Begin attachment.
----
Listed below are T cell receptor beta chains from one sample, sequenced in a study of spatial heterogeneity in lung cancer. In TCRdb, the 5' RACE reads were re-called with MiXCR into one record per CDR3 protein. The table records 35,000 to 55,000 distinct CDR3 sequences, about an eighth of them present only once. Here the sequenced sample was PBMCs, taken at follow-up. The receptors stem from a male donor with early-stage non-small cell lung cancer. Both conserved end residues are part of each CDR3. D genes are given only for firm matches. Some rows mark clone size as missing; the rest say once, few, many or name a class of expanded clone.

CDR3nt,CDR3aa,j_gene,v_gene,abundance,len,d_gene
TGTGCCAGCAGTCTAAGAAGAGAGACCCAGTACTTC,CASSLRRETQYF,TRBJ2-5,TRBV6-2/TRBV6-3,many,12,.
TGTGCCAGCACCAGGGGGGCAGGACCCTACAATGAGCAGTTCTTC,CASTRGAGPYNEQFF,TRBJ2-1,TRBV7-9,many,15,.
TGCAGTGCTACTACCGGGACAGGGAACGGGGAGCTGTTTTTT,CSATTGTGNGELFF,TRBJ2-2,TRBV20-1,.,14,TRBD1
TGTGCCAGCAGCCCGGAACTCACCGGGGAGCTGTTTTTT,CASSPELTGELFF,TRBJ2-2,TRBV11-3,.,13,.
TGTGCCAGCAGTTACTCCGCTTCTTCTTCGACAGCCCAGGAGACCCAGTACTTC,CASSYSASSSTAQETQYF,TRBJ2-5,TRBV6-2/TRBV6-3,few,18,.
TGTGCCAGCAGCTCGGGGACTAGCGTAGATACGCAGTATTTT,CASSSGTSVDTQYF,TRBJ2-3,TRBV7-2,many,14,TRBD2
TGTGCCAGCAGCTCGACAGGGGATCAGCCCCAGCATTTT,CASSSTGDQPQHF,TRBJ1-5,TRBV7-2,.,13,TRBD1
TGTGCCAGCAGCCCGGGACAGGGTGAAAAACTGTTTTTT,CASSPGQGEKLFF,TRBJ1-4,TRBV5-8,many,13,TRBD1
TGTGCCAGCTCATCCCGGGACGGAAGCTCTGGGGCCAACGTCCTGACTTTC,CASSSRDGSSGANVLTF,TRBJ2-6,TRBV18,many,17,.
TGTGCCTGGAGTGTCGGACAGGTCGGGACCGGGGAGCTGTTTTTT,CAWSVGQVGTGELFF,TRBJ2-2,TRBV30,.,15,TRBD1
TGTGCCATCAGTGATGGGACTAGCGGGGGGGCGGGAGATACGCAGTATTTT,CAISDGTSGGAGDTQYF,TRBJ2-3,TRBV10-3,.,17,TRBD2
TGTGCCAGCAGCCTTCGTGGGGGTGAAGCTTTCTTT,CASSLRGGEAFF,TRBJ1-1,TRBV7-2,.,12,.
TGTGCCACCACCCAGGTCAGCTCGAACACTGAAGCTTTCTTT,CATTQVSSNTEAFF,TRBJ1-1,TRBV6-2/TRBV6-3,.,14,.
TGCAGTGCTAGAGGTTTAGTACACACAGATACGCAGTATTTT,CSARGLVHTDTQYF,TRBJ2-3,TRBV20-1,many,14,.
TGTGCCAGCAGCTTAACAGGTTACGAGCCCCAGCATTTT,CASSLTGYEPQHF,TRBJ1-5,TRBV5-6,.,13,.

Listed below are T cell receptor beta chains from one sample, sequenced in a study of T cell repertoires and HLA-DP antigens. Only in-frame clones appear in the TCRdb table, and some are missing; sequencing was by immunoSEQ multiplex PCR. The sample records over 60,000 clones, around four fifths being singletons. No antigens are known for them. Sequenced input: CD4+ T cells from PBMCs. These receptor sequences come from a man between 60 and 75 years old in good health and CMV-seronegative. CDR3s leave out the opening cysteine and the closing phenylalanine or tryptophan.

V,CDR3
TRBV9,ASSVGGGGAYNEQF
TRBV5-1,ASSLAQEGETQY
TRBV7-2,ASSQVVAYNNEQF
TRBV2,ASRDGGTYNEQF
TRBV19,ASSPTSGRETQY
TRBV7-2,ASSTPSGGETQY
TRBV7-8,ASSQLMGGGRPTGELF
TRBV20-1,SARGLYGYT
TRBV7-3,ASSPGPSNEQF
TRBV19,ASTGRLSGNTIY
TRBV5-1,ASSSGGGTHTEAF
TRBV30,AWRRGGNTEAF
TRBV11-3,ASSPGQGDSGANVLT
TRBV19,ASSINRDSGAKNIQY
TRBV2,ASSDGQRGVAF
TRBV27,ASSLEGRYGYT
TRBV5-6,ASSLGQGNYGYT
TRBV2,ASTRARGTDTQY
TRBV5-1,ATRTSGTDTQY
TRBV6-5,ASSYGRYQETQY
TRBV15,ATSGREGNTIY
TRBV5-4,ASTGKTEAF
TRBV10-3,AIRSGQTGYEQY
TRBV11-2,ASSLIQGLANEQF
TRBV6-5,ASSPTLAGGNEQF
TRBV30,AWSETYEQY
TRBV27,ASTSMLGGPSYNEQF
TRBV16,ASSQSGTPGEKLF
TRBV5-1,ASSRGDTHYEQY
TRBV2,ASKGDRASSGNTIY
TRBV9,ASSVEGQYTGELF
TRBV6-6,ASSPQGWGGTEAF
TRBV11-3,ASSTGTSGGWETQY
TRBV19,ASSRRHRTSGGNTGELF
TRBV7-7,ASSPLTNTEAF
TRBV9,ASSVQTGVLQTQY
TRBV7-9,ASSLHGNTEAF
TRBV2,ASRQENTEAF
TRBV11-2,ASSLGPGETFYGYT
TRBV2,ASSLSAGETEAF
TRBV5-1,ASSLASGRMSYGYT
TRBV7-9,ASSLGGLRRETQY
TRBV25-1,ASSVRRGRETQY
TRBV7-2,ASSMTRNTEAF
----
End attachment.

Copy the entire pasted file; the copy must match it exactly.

Listed below are T cell receptor beta chains from one sample, sequenced in a study of spatial heterogeneity in lung cancer. In TCRdb, the 5' RACE reads were re-called with MiXCR into one record per CDR3 protein. The table records 35,000 to 55,000 distinct CDR3 sequences, about an eighth of them present only once. Here the sequenced sample was PBMCs, taken at follow-up. The receptors stem from a male donor with early-stage non-small cell lung cancer. Both conserved end residues are part of each CDR3. D genes are given only for firm matches. Some rows mark clone size as missing; the rest say once, few, many or name a class of expanded clone.

CDR3nt,CDR3aa,j_gene,v_gene,abundance,len,d_gene
TGTGCCAGCAGTCTAAGAAGAGAGACCCAGTACTTC,CASSLRRETQYF,TRBJ2-5,TRBV6-2/TRBV6-3,many,12,.
TGTGCCAGCACCAGGGGGGCAGGACCCTACAATGAGCAGTTCTTC,CASTRGAGPYNEQFF,TRBJ2-1,TRBV7-9,many,15,.
TGCAGTGCTACTACCGGGACAGGGAACGGGGAGCTGTTTTTT,CSATTGTGNGELFF,TRBJ2-2,TRBV20-1,.,14,TRBD1
TGTGCCAGCAGCCCGGAACTCACCGGGGAGCTGTTTTTT,CASSPELTGELFF,TRBJ2-2,TRBV11-3,.,13,.
TGTGCCAGCAGTTACTCCGCTTCTTCTTCGACAGCCCAGGAGACCCAGTACTTC,CASSYSASSSTAQETQYF,TRBJ2-5,TRBV6-2/TRBV6-3,few,18,.
TGTGCCAGCAGCTCGGGGACTAGCGTAGATACGCAGTATTTT,CASSSGTSVDTQYF,TRBJ2-3,TRBV7-2,many,14,TRBD2
TGTGCCAGCAGCTCGACAGGGGATCAGCCCCAGCATTTT,CASSSTGDQPQHF,TRBJ1-5,TRBV7-2,.,13,TRBD1
TGTGCCAGCAGCCCGGGACAGGGTGAAAAACTGTTTTTT,CASSPGQGEKLFF,TRBJ1-4,TRBV5-8,many,13,TRBD1
TGTGCCAGCTCATCCCGGGACGGAAGCTCTGGGGCCAACGTCCTGACTTTC,CASSSRDGSSGANVLTF,TRBJ2-6,TRBV18,many,17,.
TGTGCCTGGAGTGTCGGACAGGTCGGGACCGGGGAGCTGTTTTTT,CAWSVGQVGTGELFF,TRBJ2-2,TRBV30,.,15,TRBD1
TGTGCCATCAGTGATGGGACTAGCGGGGGGGCGGGAGATACGCAGTATTTT,CAISDGTSGGAGDTQYF,TRBJ2-3,TRBV10-3,.,17,TRBD2
TGTGCCAGCAGCCTTCGTGGGGGTGAAGCTTTCTTT,CASSLRGGEAFF,TRBJ1-1,TRBV7-2,.,12,.
TGTGCCACCACCCAGGTCAGCTCGAACACTGAAGCTTTCTTT,CATTQVSSNTEAFF,TRBJ1-1,TRBV6-2/TRBV6-3,.,14,.
TGCAGTGCTAGAGGTTTAGTACACACAGATACGCAGTATTTT,CSARGLVHTDTQYF,TRBJ2-3,TRBV20-1,many,14,.
TGTGCCAGCAGCTTAACAGGTTACGAGCCCCAGCATTTT,CASSLTGYEPQHF,TRBJ1-5,TRBV5-6,.,13,.

Listed below are T cell receptor beta chains from one sample, sequenced in a study of T cell repertoires and HLA-DP antigens. Only in-frame clones appear in the TCRdb table, and some are missing; sequencing was by immunoSEQ multiplex PCR. The sample records over 60,000 clones, around four fifths being singletons. No antigens are known for them. Sequenced input: CD4+ T cells from PBMCs. These receptor sequences come from a man between 60 and 75 years old in good health and CMV-seronegative. CDR3s leave out the opening cysteine and the closing phenylalanine or tryptophan.

V,CDR3
TRBV9,ASSVGGGGAYNEQF
TRBV5-1,ASSLAQEGETQY
TRBV7-2,ASSQVVAYNNEQF
TRBV2,ASRDGGTYNEQF
TRBV19,ASSPTSGRETQY
TRBV7-2,ASSTPSGGETQY
TRBV7-8,ASSQLMGGGRPTGELF
TRBV20-1,SARGLYGYT
TRBV7-3,ASSPGPSNEQF
TRBV19,ASTGRLSGNTIY
TRBV5-1,ASSSGGGTHTEAF
TRBV30,AWRRGGNTEAF
TRBV11-3,ASSPGQGDSGANVLT
TRBV19,ASSINRDSGAKNIQY
TRBV2,ASSDGQRGVAF
TRBV27,ASSLEGRYGYT
TRBV5-6,ASSLGQGNYGYT
TRBV2,ASTRARGTDTQY
TRBV5-1,ATRTSGTDTQY
TRBV6-5,ASSYGRYQETQY
TRBV15,ATSGREGNTIY
TRBV5-4,ASTGKTEAF
TRBV10-3,AIRSGQTGYEQY
TRBV11-2,ASSLIQGLANEQF
TRBV6-5,ASSPTLAGGNEQF
TRBV30,AWSETYEQY
TRBV27,ASTSMLGGPSYNEQF
TRBV16,ASSQSGTPGEKLF
TRBV5-1,ASSRGDTHYEQY
TRBV2,ASKGDRASSGNTIY
TRBV9,ASSVEGQYTGELF
TRBV6-6,ASSPQGWGGTEAF
TRBV11-3,ASSTGTSGGWETQY
TRBV19,ASSRRHRTSGGNTGELF
TRBV7-7,ASSPLTNTEAF
TRBV9,ASSVQTGVLQTQY
TRBV7-9,ASSLHGNTEAF
TRBV2,ASRQENTEAF
TRBV11-2,ASSLGPGETFYGYT
TRBV2,ASSLSAGETEAF
TRBV5-1,ASSLASGRMSYGYT
TRBV7-9,ASSLGGLRRETQY
TRBV25-1,ASSVRRGRETQY
TRBV7-2,ASSMTRNTEAF